This year’s big hit at Folk on the Rocks? The beer.

Beer sales skyrocketed at this year’s Folk on the Rocks music festival as Yellowknifers, emerging for their first major event since the pandemic, found local beer on sale.

Organizers of Folk on the Rocks held their annual meeting on Saturday, at which executive director Carly McFadden said alcohol sales at July’s event – driven mostly by beer – increased by $19,000 on the festival’s 2019 figure.

This year, Yellowknife’s NWT Brewing assumed the contract to supply beverages to the festival’s beer garden. The company’s offering included several beers canned specifically for Folk.


“We sold a lot more beer than we expected to,” McFadden said on Saturday. “Everyone was very thirsty this year.”

McFadden expects the festival’s partnership with NWT Brewing to continue in 2022, with more beer ordered.

Meanwhile, dates for 2022’s festival – and a slight increase in ticket prices – were announced on Saturday.

Next year’s festival will run from July 15 to 17. Early-bird tickets will cost $5 more than they did in 2021, and regular ticket prices will increase by $10. (In 2021, an early-bird adult weekend pass cost $135.)

McFadden said those increases were part of a three-year plan that Folk paused in 2021, instead offering tickets at what would have been 2020’s prices had that year’s festival gone ahead.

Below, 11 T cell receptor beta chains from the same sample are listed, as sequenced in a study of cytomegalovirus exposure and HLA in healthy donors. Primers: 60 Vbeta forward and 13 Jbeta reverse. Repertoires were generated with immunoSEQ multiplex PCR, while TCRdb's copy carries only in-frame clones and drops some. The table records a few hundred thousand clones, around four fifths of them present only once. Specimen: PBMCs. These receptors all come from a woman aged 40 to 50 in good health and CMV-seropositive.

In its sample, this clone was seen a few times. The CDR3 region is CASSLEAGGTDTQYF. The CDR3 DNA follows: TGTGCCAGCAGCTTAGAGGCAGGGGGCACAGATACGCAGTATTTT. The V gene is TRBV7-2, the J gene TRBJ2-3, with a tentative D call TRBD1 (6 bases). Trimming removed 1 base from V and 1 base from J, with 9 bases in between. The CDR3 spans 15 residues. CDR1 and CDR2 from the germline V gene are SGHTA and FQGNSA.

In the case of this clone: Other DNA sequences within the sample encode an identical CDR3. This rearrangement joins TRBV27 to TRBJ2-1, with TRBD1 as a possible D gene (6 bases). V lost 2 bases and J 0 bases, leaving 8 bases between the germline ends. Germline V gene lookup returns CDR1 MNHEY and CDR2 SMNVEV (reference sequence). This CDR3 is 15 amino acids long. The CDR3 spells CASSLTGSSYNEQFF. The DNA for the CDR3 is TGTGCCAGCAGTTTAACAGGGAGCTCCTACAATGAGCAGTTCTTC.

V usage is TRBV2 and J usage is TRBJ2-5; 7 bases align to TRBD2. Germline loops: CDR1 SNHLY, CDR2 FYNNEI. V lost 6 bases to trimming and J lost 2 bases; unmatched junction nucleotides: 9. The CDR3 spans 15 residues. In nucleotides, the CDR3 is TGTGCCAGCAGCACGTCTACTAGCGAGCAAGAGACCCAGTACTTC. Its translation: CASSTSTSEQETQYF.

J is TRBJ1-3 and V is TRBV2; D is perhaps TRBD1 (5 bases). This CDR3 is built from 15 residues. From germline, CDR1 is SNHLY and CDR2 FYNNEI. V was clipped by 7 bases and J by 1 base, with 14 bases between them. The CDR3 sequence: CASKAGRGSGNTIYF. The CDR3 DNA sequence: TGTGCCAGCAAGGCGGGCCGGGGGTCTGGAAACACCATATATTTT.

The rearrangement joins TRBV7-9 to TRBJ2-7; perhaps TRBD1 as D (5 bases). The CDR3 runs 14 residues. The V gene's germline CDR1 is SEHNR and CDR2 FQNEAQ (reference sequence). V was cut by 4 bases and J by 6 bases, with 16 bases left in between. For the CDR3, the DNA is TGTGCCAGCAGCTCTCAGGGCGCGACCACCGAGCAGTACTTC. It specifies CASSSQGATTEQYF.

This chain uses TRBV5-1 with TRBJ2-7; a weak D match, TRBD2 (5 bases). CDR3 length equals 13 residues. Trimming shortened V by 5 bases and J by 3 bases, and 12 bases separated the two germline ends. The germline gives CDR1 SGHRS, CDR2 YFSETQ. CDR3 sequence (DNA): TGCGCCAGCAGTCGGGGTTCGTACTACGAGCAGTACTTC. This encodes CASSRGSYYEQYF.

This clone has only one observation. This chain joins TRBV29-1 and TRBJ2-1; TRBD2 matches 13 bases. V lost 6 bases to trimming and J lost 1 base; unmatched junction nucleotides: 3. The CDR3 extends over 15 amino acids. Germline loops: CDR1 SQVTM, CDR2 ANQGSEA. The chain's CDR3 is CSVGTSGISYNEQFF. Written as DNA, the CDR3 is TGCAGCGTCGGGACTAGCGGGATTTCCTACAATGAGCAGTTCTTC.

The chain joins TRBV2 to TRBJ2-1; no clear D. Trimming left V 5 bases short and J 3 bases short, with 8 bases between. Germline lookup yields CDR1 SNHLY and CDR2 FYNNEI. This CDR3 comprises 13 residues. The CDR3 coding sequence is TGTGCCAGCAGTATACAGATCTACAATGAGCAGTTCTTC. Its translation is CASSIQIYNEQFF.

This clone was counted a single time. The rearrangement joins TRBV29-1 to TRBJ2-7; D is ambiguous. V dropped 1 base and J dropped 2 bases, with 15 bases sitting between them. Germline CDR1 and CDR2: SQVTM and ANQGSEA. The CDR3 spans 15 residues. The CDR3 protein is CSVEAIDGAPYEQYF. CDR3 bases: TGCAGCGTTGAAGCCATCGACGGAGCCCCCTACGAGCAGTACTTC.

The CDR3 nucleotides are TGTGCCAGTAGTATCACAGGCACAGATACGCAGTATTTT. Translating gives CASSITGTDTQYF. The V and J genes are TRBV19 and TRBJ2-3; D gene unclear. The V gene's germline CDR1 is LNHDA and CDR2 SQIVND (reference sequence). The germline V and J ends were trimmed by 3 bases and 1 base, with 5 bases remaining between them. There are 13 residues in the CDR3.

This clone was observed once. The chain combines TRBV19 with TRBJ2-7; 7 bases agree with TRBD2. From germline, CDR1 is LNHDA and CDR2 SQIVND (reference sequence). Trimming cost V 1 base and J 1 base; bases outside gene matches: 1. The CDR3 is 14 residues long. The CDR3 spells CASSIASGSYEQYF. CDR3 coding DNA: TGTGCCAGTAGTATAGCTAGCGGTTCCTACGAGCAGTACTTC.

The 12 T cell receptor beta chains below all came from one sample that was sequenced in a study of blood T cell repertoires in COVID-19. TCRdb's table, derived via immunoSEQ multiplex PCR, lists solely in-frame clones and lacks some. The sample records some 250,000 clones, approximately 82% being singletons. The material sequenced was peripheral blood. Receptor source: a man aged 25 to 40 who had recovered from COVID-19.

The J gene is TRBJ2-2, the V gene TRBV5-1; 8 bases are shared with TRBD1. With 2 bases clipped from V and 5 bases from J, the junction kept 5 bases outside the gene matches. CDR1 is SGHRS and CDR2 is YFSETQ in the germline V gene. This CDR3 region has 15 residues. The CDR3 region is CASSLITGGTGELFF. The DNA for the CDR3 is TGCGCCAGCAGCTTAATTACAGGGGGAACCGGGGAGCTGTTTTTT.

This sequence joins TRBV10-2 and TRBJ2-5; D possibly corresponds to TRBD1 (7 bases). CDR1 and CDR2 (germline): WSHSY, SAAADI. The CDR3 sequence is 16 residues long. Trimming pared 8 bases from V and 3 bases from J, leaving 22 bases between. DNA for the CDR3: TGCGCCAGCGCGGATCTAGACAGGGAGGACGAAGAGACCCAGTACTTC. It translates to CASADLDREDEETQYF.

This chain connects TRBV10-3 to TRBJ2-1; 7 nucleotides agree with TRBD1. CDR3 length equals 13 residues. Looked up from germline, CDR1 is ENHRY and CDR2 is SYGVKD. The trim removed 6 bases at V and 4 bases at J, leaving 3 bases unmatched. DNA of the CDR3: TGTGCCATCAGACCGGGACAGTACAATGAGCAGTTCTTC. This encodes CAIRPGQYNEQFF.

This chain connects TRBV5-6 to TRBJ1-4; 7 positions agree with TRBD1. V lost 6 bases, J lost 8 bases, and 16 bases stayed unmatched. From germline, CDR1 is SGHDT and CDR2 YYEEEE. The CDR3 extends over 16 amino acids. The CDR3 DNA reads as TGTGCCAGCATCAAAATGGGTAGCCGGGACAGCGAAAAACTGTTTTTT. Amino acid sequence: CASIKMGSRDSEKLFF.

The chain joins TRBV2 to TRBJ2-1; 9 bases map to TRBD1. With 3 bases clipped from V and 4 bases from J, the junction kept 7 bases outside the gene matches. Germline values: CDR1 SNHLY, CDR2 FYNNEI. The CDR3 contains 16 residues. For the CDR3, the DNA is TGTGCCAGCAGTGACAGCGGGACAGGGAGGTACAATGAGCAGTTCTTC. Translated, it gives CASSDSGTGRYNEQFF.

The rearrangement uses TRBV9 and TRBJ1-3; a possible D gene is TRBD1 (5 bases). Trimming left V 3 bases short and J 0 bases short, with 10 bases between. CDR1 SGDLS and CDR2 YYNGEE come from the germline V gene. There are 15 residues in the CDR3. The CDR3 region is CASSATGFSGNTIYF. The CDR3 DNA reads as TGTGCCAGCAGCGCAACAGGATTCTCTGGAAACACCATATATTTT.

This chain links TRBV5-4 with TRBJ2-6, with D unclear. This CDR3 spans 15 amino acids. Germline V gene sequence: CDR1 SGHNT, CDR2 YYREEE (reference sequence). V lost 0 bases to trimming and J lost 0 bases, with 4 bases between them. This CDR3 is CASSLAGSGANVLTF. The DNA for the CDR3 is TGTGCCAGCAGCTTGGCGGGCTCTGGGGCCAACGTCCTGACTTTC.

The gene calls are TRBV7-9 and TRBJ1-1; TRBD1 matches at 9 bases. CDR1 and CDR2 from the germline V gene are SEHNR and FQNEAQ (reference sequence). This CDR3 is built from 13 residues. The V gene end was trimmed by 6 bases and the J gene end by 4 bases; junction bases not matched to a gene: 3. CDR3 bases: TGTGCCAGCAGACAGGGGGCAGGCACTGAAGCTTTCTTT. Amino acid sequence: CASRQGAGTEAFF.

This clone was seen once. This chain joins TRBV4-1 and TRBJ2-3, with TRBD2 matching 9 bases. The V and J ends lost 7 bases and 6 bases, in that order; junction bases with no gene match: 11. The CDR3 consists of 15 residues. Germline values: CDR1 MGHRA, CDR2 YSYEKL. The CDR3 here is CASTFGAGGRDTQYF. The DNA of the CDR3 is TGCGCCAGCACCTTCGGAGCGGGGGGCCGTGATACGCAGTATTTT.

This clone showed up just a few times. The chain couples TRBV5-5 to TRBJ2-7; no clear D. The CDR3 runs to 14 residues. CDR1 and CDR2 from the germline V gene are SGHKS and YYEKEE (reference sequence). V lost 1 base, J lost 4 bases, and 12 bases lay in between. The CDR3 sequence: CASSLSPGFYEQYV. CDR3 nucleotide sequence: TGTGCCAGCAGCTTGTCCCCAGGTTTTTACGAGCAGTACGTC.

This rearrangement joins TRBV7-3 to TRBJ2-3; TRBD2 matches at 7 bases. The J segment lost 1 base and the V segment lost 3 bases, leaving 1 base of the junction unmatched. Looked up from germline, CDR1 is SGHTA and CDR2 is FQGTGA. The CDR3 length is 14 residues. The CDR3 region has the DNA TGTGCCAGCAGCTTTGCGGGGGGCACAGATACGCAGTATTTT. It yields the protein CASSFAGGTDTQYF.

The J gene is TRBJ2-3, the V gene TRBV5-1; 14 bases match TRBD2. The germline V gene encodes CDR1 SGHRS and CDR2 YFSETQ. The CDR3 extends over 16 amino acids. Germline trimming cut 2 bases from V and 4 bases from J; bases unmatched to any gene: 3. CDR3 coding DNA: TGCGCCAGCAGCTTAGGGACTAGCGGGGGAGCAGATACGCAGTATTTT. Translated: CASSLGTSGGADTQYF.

Ashley Makohoniuk, president of Folk’s board, said the festival needed to return to that three-year plan to meet increasing costs.

“We walk this fine line of trying to stay somewhat affordable but also it costs more in the North to do things than in the south. It costs more to get artists here,” Makohoniuk told meeting attendees.

“We try to stay on a regular rate of inflation for those things. Our costs are going up every year. We do need to find somewhere we make those gains.

“The board had all agreed that an increase was needed back in 2019. We agreed for 2021 that we should adjust that plan and put it a bit on hold.”


McFadden said the three-year plan will end after 2022’s festival, after which the board will have to decide what happens next.

“We’ll be having a discussion in September 2022,” she said, “about what we want to do in terms of ticket pricing, and costs, and all that stuff.”

Sarah Sibley contributed reporting.